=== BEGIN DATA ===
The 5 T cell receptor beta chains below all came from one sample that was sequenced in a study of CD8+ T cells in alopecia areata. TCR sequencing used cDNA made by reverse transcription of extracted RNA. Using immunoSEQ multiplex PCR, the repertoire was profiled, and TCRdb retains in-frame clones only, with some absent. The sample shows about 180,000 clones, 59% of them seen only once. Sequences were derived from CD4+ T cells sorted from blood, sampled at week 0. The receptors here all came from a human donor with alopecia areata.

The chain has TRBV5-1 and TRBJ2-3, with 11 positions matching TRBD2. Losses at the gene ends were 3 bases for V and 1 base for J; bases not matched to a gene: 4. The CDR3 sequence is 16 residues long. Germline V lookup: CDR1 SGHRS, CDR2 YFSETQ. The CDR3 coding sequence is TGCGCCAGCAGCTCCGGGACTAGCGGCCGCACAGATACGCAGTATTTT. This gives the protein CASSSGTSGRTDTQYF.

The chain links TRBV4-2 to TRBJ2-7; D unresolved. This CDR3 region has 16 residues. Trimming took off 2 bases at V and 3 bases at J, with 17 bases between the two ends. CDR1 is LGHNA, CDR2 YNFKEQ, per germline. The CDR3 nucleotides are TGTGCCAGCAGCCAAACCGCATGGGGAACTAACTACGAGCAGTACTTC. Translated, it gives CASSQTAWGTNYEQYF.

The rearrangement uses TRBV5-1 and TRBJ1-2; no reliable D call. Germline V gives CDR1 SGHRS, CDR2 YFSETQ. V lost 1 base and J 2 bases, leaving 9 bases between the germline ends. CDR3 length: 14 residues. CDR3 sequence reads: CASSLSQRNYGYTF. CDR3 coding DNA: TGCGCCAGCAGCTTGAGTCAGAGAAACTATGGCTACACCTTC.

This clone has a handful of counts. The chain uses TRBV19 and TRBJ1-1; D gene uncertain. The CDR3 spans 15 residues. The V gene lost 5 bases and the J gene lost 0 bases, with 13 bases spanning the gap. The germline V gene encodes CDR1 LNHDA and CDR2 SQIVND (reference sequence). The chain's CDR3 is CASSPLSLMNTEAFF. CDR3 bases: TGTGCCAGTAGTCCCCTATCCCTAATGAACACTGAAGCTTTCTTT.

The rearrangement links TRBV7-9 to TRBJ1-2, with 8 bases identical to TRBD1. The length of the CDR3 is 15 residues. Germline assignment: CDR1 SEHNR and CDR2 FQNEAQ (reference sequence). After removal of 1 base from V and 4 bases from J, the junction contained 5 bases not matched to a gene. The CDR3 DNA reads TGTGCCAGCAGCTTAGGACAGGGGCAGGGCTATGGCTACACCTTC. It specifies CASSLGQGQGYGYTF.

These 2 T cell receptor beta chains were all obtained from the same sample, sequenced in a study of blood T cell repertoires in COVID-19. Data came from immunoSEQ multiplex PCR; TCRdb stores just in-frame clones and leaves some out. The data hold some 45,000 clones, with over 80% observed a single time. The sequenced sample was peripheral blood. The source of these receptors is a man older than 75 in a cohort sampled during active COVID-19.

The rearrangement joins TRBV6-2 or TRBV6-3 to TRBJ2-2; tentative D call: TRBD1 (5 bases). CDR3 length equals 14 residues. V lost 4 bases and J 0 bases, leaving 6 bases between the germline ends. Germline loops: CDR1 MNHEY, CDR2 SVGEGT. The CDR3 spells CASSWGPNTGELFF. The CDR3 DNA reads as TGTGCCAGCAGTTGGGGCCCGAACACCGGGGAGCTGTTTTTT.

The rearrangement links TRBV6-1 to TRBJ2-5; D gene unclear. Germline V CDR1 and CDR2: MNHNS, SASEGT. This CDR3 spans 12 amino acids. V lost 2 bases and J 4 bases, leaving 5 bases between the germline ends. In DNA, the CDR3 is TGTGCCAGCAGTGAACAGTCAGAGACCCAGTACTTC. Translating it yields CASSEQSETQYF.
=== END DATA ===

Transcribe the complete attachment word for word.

The 5 T cell receptor beta chains below all came from one sample that was sequenced in a study of CD8+ T cells in alopecia areata. TCR sequencing used cDNA made by reverse transcription of extracted RNA. Using immunoSEQ multiplex PCR, the repertoire was profiled, and TCRdb retains in-frame clones only, with some absent. The sample shows about 180,000 clones, 59% of them seen only once. Sequences were derived from CD4+ T cells sorted from blood, sampled at week 0. The receptors here all came from a human donor with alopecia areata.

The chain has TRBV5-1 and TRBJ2-3, with 11 positions matching TRBD2. Losses at the gene ends were 3 bases for V and 1 base for J; bases not matched to a gene: 4. The CDR3 sequence is 16 residues long. Germline V lookup: CDR1 SGHRS, CDR2 YFSETQ. The CDR3 coding sequence is TGCGCCAGCAGCTCCGGGACTAGCGGCCGCACAGATACGCAGTATTTT. This gives the protein CASSSGTSGRTDTQYF.

The chain links TRBV4-2 to TRBJ2-7; D unresolved. This CDR3 region has 16 residues. Trimming took off 2 bases at V and 3 bases at J, with 17 bases between the two ends. CDR1 is LGHNA, CDR2 YNFKEQ, per germline. The CDR3 nucleotides are TGTGCCAGCAGCCAAACCGCATGGGGAACTAACTACGAGCAGTACTTC. Translated, it gives CASSQTAWGTNYEQYF.

The rearrangement uses TRBV5-1 and TRBJ1-2; no reliable D call. Germline V gives CDR1 SGHRS, CDR2 YFSETQ. V lost 1 base and J 2 bases, leaving 9 bases between the germline ends. CDR3 length: 14 residues. CDR3 sequence reads: CASSLSQRNYGYTF. CDR3 coding DNA: TGCGCCAGCAGCTTGAGTCAGAGAAACTATGGCTACACCTTC.

This clone has a handful of counts. The chain uses TRBV19 and TRBJ1-1; D gene uncertain. The CDR3 spans 15 residues. The V gene lost 5 bases and the J gene lost 0 bases, with 13 bases spanning the gap. The germline V gene encodes CDR1 LNHDA and CDR2 SQIVND (reference sequence). The chain's CDR3 is CASSPLSLMNTEAFF. CDR3 bases: TGTGCCAGTAGTCCCCTATCCCTAATGAACACTGAAGCTTTCTTT.

The rearrangement links TRBV7-9 to TRBJ1-2, with 8 bases identical to TRBD1. The length of the CDR3 is 15 residues. Germline assignment: CDR1 SEHNR and CDR2 FQNEAQ (reference sequence). After removal of 1 base from V and 4 bases from J, the junction contained 5 bases not matched to a gene. The CDR3 DNA reads TGTGCCAGCAGCTTAGGACAGGGGCAGGGCTATGGCTACACCTTC. It specifies CASSLGQGQGYGYTF.

These 2 T cell receptor beta chains were all obtained from the same sample, sequenced in a study of blood T cell repertoires in COVID-19. Data came from immunoSEQ multiplex PCR; TCRdb stores just in-frame clones and leaves some out. The data hold some 45,000 clones, with over 80% observed a single time. The sequenced sample was peripheral blood. The source of these receptors is a man older than 75 in a cohort sampled during active COVID-19.

The rearrangement joins TRBV6-2 or TRBV6-3 to TRBJ2-2; tentative D call: TRBD1 (5 bases). CDR3 length equals 14 residues. V lost 4 bases and J 0 bases, leaving 6 bases between the germline ends. Germline loops: CDR1 MNHEY, CDR2 SVGEGT. The CDR3 spells CASSWGPNTGELFF. The CDR3 DNA reads as TGTGCCAGCAGTTGGGGCCCGAACACCGGGGAGCTGTTTTTT.

The rearrangement links TRBV6-1 to TRBJ2-5; D gene unclear. Germline V CDR1 and CDR2: MNHNS, SASEGT. This CDR3 spans 12 amino acids. V lost 2 bases and J 4 bases, leaving 5 bases between the germline ends. In DNA, the CDR3 is TGTGCCAGCAGTGAACAGTCAGAGACCCAGTACTTC. Translating it yields CASSEQSETQYF.